Explore the Era

Delve into the postwar Los Angeles art world in this online archive, which provides additional material related to the exhibitions on view at the Getty Center. Learn about hipsters and happenings, and the venues across the city where all the action took place through images from the archives and first-hand accounts with the artists.

For People Who Know the Difference

For People Who Know The Difference

For People Who Know The Difference, 1967, John McCracken. Polyester resin, fiberglass, and plywood. 120 x 20 1/4 x 3 1/4 in. Collection of the Mohn Family Trust. © The Estate of John McCracken. Courtesy David Zwirner, New York

McCracken began to fabricate his signature plank sculptures in 1966. He made them in his Venice studio by applying between 20 and 30 coats of automotive lacquer to a fiberglass-and-plywood body between 8 and 10 feet in length. Later, McCracken substituted the lacquer with colored polyester resin, poured horizontally to ensure a perfectly even surface, before he sanded and polished it to an immaculate shine. The whole process is very similar to that of surfboard manufacture. Conceptually positioned between painting and sculpture, the planks quite literally occupy a place in contact with both wall and floor. Indeed, these rectilinear sculptures came to define West Coast minimalism in the minds of many. But McCracken’s playful titles—such as For People Who Know the Difference—reject the absolute purity pursued by his East Coast counterparts, undercutting the seriousness of the works’ minimalist credentials.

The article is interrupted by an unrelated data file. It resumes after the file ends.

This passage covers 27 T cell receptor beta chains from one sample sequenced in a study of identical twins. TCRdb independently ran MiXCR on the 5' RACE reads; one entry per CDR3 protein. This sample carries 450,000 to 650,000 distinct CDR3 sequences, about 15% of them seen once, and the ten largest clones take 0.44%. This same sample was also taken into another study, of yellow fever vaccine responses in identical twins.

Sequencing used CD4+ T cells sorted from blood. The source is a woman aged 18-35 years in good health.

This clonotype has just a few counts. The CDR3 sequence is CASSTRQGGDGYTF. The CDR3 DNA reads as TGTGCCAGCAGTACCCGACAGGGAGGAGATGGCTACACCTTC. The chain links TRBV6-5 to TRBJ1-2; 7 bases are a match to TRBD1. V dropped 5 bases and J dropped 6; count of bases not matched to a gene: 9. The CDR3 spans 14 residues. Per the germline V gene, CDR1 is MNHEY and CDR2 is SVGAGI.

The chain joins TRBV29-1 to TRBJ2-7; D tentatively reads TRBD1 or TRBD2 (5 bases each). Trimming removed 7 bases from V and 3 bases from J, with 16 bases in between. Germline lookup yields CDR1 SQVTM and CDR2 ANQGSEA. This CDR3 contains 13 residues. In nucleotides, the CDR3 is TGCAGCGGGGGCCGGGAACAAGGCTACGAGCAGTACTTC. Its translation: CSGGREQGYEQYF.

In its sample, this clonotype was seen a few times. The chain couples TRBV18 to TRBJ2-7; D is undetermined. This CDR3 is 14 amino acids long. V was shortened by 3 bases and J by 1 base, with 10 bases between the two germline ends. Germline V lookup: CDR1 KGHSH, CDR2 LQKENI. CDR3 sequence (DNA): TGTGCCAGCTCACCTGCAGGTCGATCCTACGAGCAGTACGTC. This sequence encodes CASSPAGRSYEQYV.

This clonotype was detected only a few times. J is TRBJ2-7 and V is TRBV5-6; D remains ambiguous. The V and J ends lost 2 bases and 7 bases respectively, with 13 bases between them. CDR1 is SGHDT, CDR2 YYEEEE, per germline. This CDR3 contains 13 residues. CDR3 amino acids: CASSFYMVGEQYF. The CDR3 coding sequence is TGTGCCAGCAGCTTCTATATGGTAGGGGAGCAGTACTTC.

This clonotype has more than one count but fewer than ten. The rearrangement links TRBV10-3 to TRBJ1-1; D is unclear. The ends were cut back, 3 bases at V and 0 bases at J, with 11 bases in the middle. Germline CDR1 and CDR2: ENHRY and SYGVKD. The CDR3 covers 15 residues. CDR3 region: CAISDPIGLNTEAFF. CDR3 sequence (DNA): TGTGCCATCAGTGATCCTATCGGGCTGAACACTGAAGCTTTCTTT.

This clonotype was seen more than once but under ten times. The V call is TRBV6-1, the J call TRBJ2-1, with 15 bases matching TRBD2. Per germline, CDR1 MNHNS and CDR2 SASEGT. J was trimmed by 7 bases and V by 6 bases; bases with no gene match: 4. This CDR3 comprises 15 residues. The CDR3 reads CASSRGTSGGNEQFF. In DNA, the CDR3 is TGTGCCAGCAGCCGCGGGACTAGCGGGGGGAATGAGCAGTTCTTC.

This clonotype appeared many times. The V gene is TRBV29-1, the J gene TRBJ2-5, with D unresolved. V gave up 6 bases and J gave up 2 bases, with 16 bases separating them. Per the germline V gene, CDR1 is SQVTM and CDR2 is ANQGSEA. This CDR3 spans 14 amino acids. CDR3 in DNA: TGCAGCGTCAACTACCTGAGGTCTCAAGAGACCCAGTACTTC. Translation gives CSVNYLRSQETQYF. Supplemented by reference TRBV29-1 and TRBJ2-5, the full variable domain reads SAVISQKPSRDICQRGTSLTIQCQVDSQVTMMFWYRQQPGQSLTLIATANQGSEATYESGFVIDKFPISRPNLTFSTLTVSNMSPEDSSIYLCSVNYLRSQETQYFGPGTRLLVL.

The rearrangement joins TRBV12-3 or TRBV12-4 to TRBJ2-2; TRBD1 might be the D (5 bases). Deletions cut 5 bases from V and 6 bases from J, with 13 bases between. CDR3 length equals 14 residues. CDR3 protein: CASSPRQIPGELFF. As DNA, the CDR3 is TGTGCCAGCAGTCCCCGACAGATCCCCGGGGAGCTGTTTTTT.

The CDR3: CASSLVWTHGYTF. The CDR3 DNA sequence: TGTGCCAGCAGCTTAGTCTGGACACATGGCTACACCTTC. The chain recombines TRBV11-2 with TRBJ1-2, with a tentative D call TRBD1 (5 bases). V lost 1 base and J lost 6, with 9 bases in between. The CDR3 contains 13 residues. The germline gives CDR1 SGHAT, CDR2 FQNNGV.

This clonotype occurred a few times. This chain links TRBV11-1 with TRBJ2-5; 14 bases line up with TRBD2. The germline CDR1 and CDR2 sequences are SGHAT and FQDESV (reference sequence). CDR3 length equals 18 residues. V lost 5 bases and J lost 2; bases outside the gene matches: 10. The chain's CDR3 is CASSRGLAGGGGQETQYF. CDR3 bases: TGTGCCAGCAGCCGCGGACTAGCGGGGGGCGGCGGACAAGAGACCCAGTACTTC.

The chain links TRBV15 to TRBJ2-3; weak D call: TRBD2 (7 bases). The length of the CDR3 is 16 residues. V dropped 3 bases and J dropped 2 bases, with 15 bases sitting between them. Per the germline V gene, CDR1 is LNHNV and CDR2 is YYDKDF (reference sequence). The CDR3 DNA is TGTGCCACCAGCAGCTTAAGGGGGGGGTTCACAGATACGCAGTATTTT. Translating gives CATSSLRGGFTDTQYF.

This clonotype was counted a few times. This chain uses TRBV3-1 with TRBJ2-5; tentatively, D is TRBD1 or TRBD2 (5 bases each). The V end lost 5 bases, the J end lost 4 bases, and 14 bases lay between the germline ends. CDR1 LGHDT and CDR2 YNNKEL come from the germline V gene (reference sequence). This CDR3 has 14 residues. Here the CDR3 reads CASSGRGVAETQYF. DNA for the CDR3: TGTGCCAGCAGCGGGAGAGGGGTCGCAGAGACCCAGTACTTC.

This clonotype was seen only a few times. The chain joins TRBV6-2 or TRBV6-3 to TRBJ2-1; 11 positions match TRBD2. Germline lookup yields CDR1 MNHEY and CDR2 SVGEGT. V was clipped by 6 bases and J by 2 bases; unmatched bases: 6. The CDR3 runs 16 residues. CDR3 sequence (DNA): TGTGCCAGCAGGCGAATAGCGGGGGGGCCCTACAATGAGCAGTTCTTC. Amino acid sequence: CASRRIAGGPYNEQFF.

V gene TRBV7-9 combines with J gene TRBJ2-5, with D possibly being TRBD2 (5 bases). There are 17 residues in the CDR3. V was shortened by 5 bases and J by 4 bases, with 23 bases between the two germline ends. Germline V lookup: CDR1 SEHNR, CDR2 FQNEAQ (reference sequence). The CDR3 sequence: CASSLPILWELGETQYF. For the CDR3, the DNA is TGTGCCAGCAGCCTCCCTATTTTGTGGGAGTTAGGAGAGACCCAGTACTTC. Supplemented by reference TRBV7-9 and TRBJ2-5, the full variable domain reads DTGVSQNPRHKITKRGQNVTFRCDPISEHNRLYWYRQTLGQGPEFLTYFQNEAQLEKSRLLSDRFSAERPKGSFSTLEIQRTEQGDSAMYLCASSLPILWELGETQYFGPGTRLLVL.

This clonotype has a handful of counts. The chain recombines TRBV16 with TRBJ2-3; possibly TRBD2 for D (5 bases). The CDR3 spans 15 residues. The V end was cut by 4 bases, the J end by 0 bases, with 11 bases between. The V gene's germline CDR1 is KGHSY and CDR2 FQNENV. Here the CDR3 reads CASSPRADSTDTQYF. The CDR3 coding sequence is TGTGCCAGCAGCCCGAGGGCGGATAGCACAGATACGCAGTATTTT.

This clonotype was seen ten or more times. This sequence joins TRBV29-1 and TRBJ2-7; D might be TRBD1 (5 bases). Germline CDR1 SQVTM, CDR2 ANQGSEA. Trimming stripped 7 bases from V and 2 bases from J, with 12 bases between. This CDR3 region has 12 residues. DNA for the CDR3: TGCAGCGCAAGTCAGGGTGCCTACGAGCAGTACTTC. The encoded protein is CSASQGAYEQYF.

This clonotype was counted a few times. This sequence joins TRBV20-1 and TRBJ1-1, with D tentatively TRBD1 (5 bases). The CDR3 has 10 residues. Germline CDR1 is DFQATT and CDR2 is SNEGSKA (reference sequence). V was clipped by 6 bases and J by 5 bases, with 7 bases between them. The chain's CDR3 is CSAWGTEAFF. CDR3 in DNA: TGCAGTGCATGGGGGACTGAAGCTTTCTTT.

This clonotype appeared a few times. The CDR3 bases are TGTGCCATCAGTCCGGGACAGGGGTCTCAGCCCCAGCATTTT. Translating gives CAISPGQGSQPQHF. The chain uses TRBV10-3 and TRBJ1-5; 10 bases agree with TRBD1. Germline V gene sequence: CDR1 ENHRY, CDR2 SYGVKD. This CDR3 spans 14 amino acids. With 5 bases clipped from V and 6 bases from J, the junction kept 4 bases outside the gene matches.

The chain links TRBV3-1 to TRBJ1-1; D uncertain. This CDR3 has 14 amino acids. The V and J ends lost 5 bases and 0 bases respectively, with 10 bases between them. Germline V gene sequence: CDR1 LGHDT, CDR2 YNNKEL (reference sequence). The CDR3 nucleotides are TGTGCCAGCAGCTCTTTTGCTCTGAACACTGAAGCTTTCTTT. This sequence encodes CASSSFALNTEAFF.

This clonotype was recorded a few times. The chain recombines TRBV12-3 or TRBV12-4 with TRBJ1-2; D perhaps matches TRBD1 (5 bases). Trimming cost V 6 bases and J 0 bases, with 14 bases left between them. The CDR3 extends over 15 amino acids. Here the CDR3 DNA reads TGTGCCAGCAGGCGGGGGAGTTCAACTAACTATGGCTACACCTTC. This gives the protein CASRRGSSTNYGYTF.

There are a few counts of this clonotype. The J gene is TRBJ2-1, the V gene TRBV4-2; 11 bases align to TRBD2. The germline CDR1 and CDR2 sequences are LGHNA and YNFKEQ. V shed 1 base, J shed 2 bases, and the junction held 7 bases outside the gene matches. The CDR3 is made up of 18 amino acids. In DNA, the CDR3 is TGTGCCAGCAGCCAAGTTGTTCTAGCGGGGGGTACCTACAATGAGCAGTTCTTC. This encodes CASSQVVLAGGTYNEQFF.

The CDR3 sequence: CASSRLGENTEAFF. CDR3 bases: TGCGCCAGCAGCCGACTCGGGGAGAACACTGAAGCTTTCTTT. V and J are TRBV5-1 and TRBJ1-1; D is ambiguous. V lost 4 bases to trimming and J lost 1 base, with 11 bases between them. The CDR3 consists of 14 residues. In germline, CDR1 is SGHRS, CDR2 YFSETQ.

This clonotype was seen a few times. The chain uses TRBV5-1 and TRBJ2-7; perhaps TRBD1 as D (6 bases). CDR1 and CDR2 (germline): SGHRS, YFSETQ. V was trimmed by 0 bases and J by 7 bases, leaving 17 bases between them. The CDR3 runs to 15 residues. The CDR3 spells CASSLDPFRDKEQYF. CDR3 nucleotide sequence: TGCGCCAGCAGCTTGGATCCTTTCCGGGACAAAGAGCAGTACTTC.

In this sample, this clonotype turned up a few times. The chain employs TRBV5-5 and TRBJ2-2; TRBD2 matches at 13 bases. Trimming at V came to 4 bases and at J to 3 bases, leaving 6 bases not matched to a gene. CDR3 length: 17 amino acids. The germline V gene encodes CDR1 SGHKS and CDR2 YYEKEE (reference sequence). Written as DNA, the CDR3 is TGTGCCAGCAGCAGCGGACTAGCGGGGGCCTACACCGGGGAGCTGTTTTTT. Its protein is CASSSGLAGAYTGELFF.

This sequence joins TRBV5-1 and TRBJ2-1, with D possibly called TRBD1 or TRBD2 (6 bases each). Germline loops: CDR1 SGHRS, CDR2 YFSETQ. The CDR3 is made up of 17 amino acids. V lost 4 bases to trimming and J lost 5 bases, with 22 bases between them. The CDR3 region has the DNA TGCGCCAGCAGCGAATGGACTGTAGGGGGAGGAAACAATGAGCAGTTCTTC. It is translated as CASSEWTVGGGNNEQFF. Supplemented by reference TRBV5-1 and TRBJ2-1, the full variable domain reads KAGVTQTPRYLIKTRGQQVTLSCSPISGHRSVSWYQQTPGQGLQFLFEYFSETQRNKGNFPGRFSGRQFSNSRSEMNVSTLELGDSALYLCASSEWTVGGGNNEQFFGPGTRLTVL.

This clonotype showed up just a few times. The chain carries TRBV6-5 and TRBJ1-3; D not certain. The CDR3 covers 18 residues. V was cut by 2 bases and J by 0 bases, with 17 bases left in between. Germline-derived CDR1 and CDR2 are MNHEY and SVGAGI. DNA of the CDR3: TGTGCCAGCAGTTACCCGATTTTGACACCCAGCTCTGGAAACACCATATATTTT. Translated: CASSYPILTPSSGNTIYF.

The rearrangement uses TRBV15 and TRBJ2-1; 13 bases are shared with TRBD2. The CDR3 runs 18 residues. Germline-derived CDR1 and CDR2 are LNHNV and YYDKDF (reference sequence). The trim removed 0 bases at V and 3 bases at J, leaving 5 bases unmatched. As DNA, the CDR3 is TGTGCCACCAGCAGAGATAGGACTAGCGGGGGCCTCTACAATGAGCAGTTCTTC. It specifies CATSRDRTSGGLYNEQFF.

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Explore the Archive

  • Video:John McCracken

    Video: Interview with John McCracken, October 4, 2010, New York, NY. © 2010 Glenstone

  • Video: Jack Brogan

    Video: Jack Brogan speaks about working with Los Angeles artists, June 2011

  • John McCracken in his studio

    John McCracken in his studio in Costa Mesa, California, in the mid-1960s. Photo by Frank J. Thomas. Courtesy of the Frank J. Thomas Archives

  • An exhibition at Billy Al Bengston’s Artist Studio

    An exhibition at Billy Al Bengston’s Artist Studio, with works by Ed Ruscha, Peter Alexander, and John McCracken, 1970. Image courtesy of Billy Al Bengston